'The Bible is not afraid of speaking of God in a startlingly tender and human sort of way. It does so just in passages where the majesty of God is set forth. “It is he who sits above the circle of the earth,” says the fortieth chapter of Isaiah, “and its inhabitants are like grasshoppers” (Isa 40:22). “All the nations are as nothing before him, they are accounted by him as less than nothing and emptiness” (Isa 40:17). But what says that same fortieth chapter of Isaiah about this same terrible God? Here is what it says: “He will tend his flock like a shepherd; he will gather the lambs in his arms; he will carry them in his bosom, and gently lead those that are with young” (Isa 40:11).
How wonderfully the Bible sets forth the tenderness of God! Is that merely figurative? Are we wrong in thinking of God in such childlike fashion? Many philosophers say so. They will not think of God as a person. Oh, no. That would be dragging him down too much to our level! So they make of him a pale abstraction. The Bible seems childish to them in the warm, personal way in which it speaks of God.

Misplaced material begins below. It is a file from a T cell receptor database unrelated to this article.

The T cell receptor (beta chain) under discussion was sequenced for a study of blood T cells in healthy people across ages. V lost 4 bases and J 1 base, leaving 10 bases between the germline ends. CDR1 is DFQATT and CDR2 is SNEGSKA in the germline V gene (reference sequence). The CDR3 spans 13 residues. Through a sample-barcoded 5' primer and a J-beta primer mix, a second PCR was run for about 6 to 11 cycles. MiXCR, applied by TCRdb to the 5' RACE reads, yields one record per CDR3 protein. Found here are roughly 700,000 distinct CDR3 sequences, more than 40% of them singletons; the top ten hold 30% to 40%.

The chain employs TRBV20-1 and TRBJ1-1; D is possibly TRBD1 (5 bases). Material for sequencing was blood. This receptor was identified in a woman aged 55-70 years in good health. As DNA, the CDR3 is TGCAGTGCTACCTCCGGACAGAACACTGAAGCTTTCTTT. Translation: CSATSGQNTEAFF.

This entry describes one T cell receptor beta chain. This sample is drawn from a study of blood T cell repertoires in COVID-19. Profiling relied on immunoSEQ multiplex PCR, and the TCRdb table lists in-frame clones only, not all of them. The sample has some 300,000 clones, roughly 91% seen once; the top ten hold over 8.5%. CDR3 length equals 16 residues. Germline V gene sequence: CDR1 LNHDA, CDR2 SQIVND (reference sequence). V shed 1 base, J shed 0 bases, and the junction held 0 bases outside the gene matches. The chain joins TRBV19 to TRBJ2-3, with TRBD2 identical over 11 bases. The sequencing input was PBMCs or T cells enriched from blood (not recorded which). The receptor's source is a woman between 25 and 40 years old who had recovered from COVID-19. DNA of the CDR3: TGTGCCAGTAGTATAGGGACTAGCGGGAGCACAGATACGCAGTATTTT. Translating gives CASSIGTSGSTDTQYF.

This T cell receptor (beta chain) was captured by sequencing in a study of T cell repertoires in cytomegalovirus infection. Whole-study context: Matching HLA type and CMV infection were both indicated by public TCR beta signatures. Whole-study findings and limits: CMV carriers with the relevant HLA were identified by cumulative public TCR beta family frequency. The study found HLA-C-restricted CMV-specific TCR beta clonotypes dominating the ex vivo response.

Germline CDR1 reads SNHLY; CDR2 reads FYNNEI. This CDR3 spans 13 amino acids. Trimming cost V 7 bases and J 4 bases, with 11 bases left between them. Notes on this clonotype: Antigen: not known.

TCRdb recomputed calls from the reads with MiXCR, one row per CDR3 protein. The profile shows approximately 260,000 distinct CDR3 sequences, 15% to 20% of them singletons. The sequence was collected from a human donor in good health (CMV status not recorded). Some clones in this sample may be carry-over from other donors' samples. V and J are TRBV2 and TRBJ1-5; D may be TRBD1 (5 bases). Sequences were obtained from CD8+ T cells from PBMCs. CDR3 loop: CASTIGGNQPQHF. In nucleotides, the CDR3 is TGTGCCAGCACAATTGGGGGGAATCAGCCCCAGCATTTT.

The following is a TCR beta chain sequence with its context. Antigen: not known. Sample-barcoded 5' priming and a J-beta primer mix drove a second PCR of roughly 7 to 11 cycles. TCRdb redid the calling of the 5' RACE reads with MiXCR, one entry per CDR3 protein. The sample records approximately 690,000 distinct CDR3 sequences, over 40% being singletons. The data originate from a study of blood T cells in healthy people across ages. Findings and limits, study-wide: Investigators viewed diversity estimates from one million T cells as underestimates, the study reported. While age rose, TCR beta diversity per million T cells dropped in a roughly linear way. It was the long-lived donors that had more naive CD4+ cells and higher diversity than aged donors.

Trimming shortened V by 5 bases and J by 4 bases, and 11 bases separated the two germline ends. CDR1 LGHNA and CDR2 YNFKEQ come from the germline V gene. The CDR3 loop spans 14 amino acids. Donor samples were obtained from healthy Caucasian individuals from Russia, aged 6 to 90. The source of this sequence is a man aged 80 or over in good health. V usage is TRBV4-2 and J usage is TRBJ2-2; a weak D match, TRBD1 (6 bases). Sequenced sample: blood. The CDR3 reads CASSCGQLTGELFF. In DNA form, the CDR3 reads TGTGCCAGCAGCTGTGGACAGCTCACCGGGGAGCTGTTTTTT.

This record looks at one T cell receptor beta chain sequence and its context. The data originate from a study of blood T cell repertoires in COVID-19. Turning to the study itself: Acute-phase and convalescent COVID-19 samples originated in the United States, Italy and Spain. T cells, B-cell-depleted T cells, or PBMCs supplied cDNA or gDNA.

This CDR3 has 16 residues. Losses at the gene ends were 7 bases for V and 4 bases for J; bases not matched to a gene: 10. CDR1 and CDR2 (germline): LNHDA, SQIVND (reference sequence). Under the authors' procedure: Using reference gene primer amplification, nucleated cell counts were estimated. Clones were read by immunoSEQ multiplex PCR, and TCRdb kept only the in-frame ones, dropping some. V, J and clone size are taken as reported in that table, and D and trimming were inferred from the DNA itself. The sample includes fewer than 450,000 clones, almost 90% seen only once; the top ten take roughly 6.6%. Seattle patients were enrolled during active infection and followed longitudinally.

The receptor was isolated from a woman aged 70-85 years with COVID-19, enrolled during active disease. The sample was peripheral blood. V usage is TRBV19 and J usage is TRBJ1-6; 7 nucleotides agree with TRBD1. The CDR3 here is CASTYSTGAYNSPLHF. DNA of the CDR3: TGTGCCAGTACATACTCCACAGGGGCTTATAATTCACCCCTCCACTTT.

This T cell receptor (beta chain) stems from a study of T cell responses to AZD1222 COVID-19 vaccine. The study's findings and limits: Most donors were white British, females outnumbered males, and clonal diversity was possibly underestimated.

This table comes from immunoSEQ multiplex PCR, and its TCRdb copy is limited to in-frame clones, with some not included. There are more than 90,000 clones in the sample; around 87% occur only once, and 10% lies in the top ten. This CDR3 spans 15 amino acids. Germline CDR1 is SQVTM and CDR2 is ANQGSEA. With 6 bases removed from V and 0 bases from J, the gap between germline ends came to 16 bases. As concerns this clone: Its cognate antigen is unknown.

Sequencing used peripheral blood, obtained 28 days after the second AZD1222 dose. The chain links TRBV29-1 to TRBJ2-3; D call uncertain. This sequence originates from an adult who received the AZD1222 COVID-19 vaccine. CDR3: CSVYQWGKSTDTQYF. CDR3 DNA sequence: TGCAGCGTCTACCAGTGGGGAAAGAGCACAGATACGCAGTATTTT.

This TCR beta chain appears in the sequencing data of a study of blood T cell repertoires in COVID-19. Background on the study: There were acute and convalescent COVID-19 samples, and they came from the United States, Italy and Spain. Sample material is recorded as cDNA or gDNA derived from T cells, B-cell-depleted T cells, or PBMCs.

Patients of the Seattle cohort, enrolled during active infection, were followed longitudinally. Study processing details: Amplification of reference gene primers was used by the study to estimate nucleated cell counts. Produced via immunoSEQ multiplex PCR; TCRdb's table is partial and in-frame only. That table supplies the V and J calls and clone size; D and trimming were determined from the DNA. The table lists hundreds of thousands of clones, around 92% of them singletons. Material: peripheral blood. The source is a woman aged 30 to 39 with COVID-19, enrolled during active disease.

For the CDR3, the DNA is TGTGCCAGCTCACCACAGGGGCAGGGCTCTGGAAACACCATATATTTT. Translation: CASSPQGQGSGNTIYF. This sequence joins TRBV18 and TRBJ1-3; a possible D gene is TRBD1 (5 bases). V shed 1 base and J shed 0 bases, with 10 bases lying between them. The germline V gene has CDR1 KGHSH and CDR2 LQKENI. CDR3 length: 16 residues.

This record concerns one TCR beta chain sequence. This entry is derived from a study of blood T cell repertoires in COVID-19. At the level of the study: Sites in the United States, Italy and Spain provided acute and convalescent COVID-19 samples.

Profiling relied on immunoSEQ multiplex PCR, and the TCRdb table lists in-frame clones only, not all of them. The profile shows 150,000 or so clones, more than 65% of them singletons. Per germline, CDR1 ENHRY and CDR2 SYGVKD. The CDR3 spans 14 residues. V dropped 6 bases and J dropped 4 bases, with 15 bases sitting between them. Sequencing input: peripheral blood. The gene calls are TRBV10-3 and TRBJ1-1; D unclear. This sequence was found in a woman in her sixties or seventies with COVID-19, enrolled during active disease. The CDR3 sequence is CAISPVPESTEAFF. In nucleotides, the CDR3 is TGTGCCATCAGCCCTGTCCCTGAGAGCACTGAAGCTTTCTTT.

Are these philosophers right or is the Bible right? Thank God, the Bible is right, my friends. The philosophers despise children who think of God as their heavenly Father. But the philosophers are wrong and the children are right. Did not our Lord Jesus say: “I thank you, Father, Lord of heaven and earth, that you have hidden these things from the wise and understanding and revealed them to little children” (Matt 11:25).
No, God is no pale abstraction. He is a person. That simple truth—precious possession of simple souls—is more profound than all the philosophies of all the ages.'
(from The Person of Jesus, by J. Gresham Machen, pp. 9-10)